Transparent Bull Frog

Published on
March 11, 2014
Review Author(s)
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Company: Round 2 Models - Website: Visit Site
Provided by: Round 2 Models - Website: Visit Site
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The American Bullfrog (Lithobates Castbeianus} are the largest frogs found in North America. The bullfrogs title is derived from the low frequency mating call of the males. These frogs can weight as much as a pound and a half and measure up to eight inches long! They are found just about anywhere in the U.S. although they are latecomers to the western U.S. having been exported there in the early 1900s. They are nocturnal hunters who can eat just about anything that fits in their mouths. The females are actually slightly larger then the males. Anyone who’s been on a camping trip by a lake or stream knows the racket these things can make!

The Kit

You really get a lot of frog for the money. The kit includes the organs molded in a flesh colored plastic, the body, feet, egg sac and a juvenile frog in greenish clear plastic and a skeleton and life cycle display molded in a cream plastic. There is a single sheet instruction sheet which has construction steps on one side and bullfrog facts and an anatomy diagram for the skeleton on the back. The box is a single piece with a flip lid. Other kit makers need to take a cue from Lindberg as it makes it much easier not to lose parts.

The Build

My nine-year-old daughter Kira built this kit. She insisted on painting the internal organs. Using the color guide in the instructions we painted the bladder, lungs, spleen, pancreas and all the other organs with brushes from a bottle or Tamiya rattle cans. Once those parts had dried, it was time put some frog guts together. It took some time to figure it all out. You don’t assemble a frogs internals everyday so the parts don’t make much sense without some careful forethought. We got through it but note that the small intestines (part 15} are not numbered in the instructions. The internal parts all fit into a clear oval shaped cavity that then goes into the frog’s body. Once that’s in its time to build the bullfrog around the organs. The main body is in two halves. The hind legs also build up from halves. Don’t forget to put in the eyes and the tongue. Neither is called out in the instructions. The feet are attached last and a removable cap covers the organs from underneath. Next up is the skeleton that consists of four parts and allows the rear legs to pivot. Kira decided to paint the life cycle display, which shows eggs, tadpoles and pollywogs. She also painted the juvenile frog some exotic colors claiming it to be highly poisonous!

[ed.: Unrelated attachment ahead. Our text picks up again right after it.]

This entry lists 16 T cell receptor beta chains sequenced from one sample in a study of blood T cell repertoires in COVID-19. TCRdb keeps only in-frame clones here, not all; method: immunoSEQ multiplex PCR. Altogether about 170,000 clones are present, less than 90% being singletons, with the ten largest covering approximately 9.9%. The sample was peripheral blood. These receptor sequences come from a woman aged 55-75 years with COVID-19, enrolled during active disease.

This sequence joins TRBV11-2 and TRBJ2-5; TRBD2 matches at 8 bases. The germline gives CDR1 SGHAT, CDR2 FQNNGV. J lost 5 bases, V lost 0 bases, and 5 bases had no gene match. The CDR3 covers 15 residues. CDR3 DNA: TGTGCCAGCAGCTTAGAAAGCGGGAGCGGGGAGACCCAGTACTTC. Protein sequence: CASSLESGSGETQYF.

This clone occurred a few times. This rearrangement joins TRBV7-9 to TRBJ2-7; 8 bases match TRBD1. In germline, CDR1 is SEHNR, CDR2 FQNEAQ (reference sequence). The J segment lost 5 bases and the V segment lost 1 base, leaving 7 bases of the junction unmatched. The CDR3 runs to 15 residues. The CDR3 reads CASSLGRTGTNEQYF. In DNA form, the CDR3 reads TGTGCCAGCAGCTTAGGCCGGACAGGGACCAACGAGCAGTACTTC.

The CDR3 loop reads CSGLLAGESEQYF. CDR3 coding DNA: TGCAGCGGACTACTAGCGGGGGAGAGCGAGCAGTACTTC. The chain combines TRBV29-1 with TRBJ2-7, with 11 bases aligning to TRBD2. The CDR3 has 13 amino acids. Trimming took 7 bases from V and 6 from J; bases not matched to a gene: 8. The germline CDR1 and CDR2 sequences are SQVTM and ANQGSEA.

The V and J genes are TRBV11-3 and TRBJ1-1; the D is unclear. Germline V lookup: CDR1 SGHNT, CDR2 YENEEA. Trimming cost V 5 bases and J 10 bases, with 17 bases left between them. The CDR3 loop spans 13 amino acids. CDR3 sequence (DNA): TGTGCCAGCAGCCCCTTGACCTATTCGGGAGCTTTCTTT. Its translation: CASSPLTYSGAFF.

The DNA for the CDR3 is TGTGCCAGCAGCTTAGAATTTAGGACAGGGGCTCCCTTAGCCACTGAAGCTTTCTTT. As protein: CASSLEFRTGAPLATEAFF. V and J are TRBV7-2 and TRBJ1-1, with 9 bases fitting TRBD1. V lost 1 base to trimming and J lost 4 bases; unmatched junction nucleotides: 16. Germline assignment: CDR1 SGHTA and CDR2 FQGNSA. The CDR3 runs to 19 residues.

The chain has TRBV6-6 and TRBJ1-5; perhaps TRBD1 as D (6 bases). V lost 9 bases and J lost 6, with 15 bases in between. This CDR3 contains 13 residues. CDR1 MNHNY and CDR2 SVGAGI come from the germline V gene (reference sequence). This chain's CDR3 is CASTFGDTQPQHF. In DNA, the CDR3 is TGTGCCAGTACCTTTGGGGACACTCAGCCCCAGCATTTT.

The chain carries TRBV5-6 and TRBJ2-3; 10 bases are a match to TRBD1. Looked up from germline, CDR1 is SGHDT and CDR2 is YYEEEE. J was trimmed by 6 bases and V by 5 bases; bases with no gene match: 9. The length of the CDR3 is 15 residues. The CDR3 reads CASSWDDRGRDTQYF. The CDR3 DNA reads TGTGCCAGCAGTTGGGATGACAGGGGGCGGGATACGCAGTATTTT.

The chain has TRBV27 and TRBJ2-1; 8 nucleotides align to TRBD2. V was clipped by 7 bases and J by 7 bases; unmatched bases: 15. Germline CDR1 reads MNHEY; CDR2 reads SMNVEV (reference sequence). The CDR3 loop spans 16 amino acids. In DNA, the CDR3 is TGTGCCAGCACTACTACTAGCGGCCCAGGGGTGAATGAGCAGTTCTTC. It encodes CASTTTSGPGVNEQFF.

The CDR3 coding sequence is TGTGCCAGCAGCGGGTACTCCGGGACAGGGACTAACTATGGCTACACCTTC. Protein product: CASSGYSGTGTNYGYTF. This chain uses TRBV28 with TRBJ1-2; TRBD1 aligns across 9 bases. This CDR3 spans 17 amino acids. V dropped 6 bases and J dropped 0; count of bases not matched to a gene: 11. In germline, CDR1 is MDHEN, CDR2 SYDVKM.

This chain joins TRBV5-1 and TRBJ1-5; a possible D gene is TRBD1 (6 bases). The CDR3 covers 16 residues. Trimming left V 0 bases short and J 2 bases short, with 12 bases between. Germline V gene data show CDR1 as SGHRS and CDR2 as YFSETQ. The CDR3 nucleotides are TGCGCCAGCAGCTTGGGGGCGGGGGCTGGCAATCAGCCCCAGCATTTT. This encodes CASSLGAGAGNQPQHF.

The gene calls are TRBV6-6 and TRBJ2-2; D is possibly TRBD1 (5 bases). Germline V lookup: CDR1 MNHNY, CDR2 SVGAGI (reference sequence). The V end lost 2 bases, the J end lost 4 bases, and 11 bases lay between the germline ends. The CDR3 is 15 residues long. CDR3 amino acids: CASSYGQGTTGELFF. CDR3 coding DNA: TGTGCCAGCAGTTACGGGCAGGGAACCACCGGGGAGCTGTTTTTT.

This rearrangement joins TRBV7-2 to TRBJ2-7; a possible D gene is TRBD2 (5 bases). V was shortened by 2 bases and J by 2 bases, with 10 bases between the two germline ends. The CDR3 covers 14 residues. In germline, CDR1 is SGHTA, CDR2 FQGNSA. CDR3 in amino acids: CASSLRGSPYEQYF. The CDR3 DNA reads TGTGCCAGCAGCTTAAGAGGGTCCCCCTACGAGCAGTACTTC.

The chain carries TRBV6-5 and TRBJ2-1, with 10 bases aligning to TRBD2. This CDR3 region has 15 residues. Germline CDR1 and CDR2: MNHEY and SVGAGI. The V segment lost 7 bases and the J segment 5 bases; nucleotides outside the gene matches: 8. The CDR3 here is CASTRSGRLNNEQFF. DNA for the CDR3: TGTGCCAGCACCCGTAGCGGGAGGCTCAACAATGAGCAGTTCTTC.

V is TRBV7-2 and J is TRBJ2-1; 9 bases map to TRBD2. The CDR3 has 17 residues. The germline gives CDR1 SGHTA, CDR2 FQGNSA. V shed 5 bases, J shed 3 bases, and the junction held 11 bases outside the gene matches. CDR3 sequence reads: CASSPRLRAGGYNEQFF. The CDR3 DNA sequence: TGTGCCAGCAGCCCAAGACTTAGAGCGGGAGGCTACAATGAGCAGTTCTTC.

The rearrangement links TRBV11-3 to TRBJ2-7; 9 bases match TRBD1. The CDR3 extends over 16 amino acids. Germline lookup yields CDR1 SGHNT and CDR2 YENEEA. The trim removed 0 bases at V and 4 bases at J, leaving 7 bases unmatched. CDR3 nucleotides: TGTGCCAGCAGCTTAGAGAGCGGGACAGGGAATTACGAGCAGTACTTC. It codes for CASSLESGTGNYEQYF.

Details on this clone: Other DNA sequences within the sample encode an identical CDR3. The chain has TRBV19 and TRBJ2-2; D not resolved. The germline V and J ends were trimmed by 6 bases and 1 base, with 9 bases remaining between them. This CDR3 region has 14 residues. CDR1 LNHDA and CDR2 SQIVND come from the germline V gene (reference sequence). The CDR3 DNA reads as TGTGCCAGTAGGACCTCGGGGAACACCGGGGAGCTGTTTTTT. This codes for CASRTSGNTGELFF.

We built this kit in a few hours on a rainy day. Building the organs prompted a lot of questions about what they were for and how our bodies have those things too. Kira really enjoyed painting everything and we have a very colorful bullfrog, at least on the inside. This is a good opportunity to peer inside a bullfrog without scalpels and the smell of formaldehyde. The organs are pretty close as we looked up some photos of the real thing on the Internet and it made some sense after this build. All that said I would rate this a ten out of ten. The skill level two rating is about right.

This is supposed to be an educational kit and even though it’s been around for while it does accomplish that task. Kira and I thank Round 2 and Lindberg for this very interesting and fun kit. We also want thank IPMS for helping us fill a rainy day with a new family pet.


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